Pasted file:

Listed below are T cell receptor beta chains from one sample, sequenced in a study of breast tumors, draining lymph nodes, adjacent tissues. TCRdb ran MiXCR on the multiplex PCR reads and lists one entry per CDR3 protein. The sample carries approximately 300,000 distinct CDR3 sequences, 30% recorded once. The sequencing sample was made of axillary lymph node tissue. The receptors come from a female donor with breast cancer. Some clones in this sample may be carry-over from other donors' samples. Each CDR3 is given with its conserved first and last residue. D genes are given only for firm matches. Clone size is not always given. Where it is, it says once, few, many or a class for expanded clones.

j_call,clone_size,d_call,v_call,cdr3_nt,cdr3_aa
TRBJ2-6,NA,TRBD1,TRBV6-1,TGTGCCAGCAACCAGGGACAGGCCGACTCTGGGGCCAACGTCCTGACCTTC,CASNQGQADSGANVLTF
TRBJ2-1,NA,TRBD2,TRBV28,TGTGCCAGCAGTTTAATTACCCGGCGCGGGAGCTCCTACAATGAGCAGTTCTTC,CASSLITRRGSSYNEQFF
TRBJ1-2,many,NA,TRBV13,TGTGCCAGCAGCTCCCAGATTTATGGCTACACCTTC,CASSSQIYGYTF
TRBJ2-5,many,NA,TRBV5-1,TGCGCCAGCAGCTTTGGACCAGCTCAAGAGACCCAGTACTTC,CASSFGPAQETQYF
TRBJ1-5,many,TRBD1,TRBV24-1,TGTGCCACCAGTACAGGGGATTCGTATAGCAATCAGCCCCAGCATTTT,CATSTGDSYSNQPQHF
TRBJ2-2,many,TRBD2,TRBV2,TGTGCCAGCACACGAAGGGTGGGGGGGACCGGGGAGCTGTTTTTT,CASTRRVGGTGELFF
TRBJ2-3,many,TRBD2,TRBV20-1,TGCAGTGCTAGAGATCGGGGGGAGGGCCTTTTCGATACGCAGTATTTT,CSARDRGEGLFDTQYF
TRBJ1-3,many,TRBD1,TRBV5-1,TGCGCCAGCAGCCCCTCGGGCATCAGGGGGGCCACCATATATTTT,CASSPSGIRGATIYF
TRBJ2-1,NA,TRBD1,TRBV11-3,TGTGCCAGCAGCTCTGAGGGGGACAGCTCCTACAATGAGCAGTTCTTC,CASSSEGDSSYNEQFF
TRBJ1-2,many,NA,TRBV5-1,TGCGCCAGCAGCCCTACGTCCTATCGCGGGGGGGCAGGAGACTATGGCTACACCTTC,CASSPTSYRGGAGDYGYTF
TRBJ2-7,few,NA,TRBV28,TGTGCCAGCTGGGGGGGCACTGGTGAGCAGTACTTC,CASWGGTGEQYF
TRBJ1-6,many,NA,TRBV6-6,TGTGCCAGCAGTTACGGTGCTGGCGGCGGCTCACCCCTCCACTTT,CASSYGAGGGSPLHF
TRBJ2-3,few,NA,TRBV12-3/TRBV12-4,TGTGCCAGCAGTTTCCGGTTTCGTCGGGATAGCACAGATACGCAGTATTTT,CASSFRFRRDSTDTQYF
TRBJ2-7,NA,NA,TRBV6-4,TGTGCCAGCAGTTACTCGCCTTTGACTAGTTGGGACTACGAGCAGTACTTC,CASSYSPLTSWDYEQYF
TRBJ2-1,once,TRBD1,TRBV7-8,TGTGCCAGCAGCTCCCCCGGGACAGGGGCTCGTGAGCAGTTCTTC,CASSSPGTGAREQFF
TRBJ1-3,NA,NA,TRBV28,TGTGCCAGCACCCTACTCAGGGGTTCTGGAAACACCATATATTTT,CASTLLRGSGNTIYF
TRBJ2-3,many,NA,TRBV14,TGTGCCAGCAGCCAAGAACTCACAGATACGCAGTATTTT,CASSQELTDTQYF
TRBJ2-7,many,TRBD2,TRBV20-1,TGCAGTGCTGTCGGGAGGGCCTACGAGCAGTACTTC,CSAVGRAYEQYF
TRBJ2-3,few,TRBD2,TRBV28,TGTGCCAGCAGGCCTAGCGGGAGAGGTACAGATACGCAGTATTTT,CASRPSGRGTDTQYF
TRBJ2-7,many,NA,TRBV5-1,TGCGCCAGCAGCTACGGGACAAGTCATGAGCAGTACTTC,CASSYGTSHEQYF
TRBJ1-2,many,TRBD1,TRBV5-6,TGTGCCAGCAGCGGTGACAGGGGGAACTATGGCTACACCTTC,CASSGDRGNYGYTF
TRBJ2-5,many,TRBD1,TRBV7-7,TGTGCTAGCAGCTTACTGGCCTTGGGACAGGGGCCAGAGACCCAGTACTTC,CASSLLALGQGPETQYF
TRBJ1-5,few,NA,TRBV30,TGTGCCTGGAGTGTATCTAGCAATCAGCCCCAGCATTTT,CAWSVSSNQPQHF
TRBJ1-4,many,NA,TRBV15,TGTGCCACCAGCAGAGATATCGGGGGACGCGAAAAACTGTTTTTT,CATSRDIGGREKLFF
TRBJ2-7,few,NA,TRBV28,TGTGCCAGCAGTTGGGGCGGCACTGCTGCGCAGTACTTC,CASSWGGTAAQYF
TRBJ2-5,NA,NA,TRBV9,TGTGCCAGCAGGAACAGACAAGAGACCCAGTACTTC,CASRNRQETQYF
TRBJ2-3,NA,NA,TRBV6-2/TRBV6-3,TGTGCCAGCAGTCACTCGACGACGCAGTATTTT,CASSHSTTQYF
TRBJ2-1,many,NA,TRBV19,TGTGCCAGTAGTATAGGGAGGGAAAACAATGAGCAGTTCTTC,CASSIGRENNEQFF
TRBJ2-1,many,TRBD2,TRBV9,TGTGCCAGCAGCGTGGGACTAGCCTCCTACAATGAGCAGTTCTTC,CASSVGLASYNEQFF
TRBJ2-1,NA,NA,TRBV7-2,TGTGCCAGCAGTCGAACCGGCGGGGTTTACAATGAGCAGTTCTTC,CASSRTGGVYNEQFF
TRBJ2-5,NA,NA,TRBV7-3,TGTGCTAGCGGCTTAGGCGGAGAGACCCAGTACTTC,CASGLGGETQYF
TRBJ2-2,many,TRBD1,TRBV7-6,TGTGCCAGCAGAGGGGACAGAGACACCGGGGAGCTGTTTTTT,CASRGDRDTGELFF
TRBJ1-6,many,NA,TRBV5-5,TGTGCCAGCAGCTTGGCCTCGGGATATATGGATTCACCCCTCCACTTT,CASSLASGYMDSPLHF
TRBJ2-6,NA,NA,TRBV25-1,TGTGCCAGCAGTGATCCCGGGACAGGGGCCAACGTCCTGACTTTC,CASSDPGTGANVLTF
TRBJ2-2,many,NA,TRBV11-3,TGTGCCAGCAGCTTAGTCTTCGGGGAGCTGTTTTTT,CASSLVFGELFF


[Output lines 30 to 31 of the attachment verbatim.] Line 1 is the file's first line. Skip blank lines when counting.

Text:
TRBJ2-1,many,NA,TRBV19,TGTGCCAGTAGTATAGGGAGGGAAAACAATGAGCAGTTCTTC,CASSIGRENNEQFF
TRBJ2-1,many,TRBD2,TRBV9,TGTGCCAGCAGCGTGGGACTAGCCTCCTACAATGAGCAGTTCTTC,CASSVGLASYNEQFF